Funding for the clean air goal would increase slightly to $598 million.  The request for the clean and safe water goal is $3.2 billion, a decrease of 14%. Within that goal, the Total Maximum Daily Load program is up close to 1% to total $21.4 million, and the wetlands program would increase by 3% to total $18.4 million. Under the budget request, funding for clean air programs would be $5.97 billion to continue the National Air Quality Standards (NAAQS) program to reduce air toxics and acid rain risks. Waste management, restoration of contaminated waste sites, and emergency response programs would receive $1.5 billion. The Brownfields program would more than double under the president's budget, totaling $200 million.  A new proposal in the EPA budget is $8 million to maintain the Homestake Mine until a decision is made about making the site into a federally funded physics laboratory for neutrino collection. Global and Cross-Border Environmental Risk programs would receive $276 million in funding, a cut of 2.5%.  These programs deal with greenhouse gas emissions, ozone depletion and the development of cleaner technologies.

The majority of science done at EPA is funded through the sound science goal, which requested a 2.4% decrease to total $327.8 million. This request continues a tradition begun by the Clinton administration of requesting cuts for the sound science goal. We are resisting the temptation to draw conclusions but cannot resist suggesting that a new name be found for the goal. Two EPA programs are zeroed out in the budget request, the Common Sense Initiative and the STAR fellowship program.  Funds associated with the latter, totaling roughly $9 million, would be transferred to the National Science Foundation. Coastal environmental activities would go up by close to 5%, for a total of $7.7 million. Research activities to support pollution prevention would increase by 17% to total $44 million, and the EPA Science Advisory Board would see an increased to $3.3 million.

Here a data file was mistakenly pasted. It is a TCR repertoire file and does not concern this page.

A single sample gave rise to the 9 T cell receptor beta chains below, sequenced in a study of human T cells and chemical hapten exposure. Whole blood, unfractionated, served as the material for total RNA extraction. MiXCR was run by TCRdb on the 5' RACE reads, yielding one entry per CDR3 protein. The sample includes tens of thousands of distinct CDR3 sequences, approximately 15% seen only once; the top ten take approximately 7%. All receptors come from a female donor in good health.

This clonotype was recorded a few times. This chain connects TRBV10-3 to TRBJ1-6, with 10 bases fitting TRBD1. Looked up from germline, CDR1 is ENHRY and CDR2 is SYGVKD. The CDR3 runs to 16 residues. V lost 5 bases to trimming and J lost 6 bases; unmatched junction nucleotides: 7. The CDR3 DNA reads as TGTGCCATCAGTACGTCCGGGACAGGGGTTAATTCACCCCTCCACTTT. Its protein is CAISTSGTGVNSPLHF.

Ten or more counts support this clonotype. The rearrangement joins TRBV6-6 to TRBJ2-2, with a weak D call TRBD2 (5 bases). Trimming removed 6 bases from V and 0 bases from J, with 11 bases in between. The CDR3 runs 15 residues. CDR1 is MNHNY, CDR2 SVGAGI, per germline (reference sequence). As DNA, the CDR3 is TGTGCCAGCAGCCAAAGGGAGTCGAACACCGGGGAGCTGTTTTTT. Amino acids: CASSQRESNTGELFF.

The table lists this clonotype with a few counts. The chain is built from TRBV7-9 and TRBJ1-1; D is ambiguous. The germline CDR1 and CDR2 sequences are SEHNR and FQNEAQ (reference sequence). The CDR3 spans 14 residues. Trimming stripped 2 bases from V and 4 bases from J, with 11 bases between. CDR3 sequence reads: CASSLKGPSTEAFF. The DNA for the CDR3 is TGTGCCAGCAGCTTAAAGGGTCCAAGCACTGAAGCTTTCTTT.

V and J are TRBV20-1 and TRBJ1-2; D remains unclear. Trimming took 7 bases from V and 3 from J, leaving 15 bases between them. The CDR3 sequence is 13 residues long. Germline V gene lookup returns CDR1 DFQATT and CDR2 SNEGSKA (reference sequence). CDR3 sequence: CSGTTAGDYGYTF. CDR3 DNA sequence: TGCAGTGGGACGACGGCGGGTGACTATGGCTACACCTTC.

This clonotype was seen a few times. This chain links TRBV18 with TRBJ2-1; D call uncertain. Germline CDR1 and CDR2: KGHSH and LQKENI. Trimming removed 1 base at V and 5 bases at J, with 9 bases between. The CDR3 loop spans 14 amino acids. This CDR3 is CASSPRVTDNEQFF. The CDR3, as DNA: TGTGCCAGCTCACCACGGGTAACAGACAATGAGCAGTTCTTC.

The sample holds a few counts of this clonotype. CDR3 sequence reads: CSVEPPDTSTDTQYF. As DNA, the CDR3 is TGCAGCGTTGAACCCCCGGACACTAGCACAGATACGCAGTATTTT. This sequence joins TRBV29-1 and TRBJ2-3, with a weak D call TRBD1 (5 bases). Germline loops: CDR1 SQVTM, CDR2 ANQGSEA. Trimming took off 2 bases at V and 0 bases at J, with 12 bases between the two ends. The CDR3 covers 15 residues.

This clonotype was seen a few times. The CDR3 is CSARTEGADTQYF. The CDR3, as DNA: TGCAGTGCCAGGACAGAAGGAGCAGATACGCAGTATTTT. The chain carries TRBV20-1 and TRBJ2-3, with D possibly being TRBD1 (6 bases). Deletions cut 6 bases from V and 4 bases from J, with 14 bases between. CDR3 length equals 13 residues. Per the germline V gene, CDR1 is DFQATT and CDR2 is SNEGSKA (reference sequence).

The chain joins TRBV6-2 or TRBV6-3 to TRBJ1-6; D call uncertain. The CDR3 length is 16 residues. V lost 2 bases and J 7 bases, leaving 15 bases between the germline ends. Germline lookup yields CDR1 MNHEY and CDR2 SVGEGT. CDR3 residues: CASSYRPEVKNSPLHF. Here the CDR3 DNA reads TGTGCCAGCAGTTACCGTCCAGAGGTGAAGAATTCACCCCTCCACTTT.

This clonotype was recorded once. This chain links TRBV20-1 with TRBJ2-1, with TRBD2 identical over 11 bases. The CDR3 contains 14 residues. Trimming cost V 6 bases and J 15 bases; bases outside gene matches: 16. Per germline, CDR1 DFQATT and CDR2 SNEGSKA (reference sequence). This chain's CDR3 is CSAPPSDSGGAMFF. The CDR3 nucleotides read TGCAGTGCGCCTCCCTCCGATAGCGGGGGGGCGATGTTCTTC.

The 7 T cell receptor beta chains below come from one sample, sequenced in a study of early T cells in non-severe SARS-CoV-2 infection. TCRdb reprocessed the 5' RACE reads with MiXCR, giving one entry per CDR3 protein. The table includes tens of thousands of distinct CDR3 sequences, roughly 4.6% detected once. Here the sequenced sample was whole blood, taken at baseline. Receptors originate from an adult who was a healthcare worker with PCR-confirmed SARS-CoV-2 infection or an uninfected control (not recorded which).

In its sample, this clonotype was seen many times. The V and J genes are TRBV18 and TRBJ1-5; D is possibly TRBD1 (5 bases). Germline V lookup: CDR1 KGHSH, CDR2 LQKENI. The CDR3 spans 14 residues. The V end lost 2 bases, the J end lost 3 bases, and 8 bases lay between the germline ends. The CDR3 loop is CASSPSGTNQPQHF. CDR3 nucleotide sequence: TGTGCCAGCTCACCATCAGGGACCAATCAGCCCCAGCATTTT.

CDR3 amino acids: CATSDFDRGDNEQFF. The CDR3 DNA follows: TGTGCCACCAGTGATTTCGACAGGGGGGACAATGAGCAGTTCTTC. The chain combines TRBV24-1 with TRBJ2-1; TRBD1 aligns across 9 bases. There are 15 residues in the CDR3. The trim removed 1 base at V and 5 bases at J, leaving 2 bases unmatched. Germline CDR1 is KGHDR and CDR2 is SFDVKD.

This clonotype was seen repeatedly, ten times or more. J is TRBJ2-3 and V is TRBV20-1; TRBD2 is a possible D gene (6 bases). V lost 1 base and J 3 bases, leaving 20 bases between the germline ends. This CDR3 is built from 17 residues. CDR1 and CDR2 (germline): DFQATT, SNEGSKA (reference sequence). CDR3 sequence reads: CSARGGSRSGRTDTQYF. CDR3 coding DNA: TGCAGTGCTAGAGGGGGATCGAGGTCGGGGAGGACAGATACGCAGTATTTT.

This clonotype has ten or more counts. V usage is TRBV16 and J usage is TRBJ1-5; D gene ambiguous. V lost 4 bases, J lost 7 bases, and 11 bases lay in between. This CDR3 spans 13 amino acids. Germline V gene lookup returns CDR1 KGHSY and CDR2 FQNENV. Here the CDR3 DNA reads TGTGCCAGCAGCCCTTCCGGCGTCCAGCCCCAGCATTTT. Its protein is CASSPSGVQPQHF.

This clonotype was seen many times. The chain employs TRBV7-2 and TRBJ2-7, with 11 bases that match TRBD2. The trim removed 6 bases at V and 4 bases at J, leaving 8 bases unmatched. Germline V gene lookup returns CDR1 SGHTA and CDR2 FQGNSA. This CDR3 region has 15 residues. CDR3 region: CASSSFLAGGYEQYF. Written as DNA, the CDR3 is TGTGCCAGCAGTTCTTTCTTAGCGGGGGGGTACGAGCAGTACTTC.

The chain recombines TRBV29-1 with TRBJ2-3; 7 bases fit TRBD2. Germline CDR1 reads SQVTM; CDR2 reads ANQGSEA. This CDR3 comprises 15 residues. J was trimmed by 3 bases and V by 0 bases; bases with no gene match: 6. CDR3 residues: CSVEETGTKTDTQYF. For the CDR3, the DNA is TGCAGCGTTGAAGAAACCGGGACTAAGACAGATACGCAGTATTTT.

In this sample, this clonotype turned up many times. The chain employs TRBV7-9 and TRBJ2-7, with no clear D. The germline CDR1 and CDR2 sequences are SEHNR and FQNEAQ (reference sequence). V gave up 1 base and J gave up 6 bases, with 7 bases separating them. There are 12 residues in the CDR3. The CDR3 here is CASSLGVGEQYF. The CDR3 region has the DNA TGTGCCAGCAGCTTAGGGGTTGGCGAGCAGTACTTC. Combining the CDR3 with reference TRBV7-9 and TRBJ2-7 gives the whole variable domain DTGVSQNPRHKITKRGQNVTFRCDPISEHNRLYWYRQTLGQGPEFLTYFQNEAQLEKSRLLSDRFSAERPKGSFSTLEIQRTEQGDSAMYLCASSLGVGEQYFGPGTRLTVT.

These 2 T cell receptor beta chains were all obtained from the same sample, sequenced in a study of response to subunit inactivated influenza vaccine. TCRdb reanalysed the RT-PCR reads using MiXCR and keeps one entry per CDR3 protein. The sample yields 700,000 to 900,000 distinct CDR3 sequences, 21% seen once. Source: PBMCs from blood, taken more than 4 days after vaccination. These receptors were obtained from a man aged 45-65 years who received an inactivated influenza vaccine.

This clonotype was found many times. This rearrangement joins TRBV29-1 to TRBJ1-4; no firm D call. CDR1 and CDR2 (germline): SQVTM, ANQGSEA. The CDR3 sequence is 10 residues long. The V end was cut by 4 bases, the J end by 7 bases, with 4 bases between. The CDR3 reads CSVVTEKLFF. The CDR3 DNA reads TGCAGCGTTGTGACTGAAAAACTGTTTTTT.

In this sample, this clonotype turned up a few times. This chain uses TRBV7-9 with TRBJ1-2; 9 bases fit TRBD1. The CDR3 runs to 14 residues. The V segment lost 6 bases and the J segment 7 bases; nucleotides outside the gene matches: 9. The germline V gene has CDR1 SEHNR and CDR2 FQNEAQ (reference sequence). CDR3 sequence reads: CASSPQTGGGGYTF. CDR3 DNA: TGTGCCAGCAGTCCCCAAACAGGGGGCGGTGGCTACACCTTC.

EPA's budget documents are available at http://www.epa.gov/ocfo/budget/budget.htm.

Special update prepared by Margaret A. Baker, AGI Government Affairs Program; Heather Golding, AGI/AAPG Semester Intern; and David Applegate.

Sources: American Geophysical Union, American Institute of Physics Bulletin of Science Policy News, Environmental Protection Agency, National Aeronautics and Space Administration, and National Oceanic and Atmospheric Administration.

Please send any comments or requests for information to the AGI Government Affairs Program.

Posted February 21, 2002